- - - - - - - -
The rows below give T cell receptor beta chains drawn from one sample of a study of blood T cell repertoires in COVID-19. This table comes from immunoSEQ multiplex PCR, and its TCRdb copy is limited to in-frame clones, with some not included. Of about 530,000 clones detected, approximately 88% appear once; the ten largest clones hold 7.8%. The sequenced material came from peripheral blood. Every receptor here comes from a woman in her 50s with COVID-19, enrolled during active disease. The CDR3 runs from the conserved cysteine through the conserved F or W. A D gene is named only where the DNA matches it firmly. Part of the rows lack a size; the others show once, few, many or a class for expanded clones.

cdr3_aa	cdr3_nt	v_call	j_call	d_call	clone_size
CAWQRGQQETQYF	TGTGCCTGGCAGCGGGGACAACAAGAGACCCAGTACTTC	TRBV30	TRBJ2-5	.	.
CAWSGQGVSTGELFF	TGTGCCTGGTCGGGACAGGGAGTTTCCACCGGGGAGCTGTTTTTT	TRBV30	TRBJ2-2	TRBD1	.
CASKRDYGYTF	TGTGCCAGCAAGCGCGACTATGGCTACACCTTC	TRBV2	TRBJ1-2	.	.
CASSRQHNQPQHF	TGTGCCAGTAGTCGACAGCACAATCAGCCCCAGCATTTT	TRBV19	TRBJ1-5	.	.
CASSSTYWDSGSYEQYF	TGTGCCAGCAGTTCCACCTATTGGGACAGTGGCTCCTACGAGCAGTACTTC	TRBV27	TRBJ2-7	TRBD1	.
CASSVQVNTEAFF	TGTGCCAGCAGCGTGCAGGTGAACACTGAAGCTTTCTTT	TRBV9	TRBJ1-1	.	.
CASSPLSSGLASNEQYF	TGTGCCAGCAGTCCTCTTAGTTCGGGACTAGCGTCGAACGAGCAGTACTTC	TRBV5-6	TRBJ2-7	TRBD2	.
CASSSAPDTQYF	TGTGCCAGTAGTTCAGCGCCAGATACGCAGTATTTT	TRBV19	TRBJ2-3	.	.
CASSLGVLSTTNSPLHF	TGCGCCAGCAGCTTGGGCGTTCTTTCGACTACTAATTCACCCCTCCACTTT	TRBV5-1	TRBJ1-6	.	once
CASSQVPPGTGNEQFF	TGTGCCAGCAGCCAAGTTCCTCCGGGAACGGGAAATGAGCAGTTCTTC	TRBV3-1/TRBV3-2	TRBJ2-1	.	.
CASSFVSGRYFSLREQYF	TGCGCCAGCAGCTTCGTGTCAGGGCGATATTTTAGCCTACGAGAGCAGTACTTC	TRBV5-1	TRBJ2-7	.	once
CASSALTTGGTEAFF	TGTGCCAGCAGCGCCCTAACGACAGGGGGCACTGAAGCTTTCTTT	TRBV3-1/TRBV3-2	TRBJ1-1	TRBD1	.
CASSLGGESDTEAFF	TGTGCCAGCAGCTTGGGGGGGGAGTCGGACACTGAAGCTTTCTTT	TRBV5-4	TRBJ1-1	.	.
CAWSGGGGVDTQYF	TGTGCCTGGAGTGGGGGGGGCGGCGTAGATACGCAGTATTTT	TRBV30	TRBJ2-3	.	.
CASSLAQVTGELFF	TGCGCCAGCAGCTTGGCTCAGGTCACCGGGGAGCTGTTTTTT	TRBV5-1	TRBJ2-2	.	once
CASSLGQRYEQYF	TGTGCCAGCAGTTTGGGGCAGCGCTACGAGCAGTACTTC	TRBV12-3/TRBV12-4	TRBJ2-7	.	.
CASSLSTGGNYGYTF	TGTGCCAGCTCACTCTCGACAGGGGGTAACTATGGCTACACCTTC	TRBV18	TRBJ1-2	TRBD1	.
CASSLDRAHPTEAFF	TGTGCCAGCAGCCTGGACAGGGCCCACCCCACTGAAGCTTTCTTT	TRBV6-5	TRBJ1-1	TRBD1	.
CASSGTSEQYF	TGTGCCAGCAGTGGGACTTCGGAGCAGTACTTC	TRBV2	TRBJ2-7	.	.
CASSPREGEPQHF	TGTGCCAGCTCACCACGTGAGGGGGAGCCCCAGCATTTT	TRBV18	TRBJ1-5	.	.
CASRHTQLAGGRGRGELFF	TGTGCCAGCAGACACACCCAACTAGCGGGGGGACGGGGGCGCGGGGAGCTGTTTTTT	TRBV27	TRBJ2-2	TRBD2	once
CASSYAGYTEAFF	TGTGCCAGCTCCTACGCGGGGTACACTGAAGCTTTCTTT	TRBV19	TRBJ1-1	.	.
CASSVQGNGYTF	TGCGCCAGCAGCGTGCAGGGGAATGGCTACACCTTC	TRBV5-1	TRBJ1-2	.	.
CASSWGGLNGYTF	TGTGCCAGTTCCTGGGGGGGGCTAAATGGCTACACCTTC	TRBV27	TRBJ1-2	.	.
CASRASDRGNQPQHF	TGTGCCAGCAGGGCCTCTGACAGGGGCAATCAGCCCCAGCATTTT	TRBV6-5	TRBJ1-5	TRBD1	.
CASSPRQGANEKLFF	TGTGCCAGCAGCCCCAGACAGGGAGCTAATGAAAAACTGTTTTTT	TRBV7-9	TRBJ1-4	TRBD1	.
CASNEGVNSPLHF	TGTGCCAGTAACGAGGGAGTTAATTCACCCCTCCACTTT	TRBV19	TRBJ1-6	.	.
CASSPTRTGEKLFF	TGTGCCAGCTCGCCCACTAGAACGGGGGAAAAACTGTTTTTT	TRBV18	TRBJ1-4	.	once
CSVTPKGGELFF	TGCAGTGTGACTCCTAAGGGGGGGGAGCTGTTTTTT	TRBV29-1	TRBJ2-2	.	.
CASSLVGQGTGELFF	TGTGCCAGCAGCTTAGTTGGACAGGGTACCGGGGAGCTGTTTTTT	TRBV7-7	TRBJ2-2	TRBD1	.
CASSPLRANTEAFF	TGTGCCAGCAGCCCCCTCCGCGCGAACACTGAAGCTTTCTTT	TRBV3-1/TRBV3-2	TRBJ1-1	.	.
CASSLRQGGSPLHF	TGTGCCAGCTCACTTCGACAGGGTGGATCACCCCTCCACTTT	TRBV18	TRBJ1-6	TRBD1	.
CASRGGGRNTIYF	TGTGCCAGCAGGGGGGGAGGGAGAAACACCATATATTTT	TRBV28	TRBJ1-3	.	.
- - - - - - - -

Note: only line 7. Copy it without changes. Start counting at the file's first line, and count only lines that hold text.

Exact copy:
CASSSTYWDSGSYEQYF	TGTGCCAGCAGTTCCACCTATTGGGACAGTGGCTCCTACGAGCAGTACTTC	TRBV27	TRBJ2-7	TRBD1	.